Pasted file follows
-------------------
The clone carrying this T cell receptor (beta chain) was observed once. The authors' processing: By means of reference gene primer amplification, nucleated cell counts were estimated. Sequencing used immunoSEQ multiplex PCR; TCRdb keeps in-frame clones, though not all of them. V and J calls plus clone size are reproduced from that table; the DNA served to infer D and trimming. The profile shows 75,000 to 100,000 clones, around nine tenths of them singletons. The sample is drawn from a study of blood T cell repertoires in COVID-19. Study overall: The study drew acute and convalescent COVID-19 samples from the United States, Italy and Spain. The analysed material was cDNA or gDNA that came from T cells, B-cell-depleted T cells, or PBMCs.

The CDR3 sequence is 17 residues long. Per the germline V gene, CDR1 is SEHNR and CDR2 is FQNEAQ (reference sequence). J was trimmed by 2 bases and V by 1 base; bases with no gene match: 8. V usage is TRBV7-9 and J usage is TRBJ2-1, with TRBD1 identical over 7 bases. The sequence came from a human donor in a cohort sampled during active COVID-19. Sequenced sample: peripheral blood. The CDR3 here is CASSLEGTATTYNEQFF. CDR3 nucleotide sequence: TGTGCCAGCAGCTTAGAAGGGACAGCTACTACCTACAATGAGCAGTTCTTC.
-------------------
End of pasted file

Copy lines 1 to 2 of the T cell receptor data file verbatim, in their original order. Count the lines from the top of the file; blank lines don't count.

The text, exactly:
The clone carrying this T cell receptor (beta chain) was observed once. The authors' processing: By means of reference gene primer amplification, nucleated cell counts were estimated. Sequencing used immunoSEQ multiplex PCR; TCRdb keeps in-frame clones, though not all of them. V and J calls plus clone size are reproduced from that table; the DNA served to infer D and trimming. The profile shows 75,000 to 100,000 clones, around nine tenths of them singletons. The sample is drawn from a study of blood T cell repertoires in COVID-19. Study overall: The study drew acute and convalescent COVID-19 samples from the United States, Italy and Spain. The analysed material was cDNA or gDNA that came from T cells, B-cell-depleted T cells, or PBMCs.

The CDR3 sequence is 17 residues long. Per the germline V gene, CDR1 is SEHNR and CDR2 is FQNEAQ (reference sequence). J was trimmed by 2 bases and V by 1 base; bases with no gene match: 8. V usage is TRBV7-9 and J usage is TRBJ2-1, with TRBD1 identical over 7 bases. The sequence came from a human donor in a cohort sampled during active COVID-19. Sequenced sample: peripheral blood. The CDR3 here is CASSLEGTATTYNEQFF. CDR3 nucleotide sequence: TGTGCCAGCAGCTTAGAAGGGACAGCTACTACCTACAATGAGCAGTTCTTC.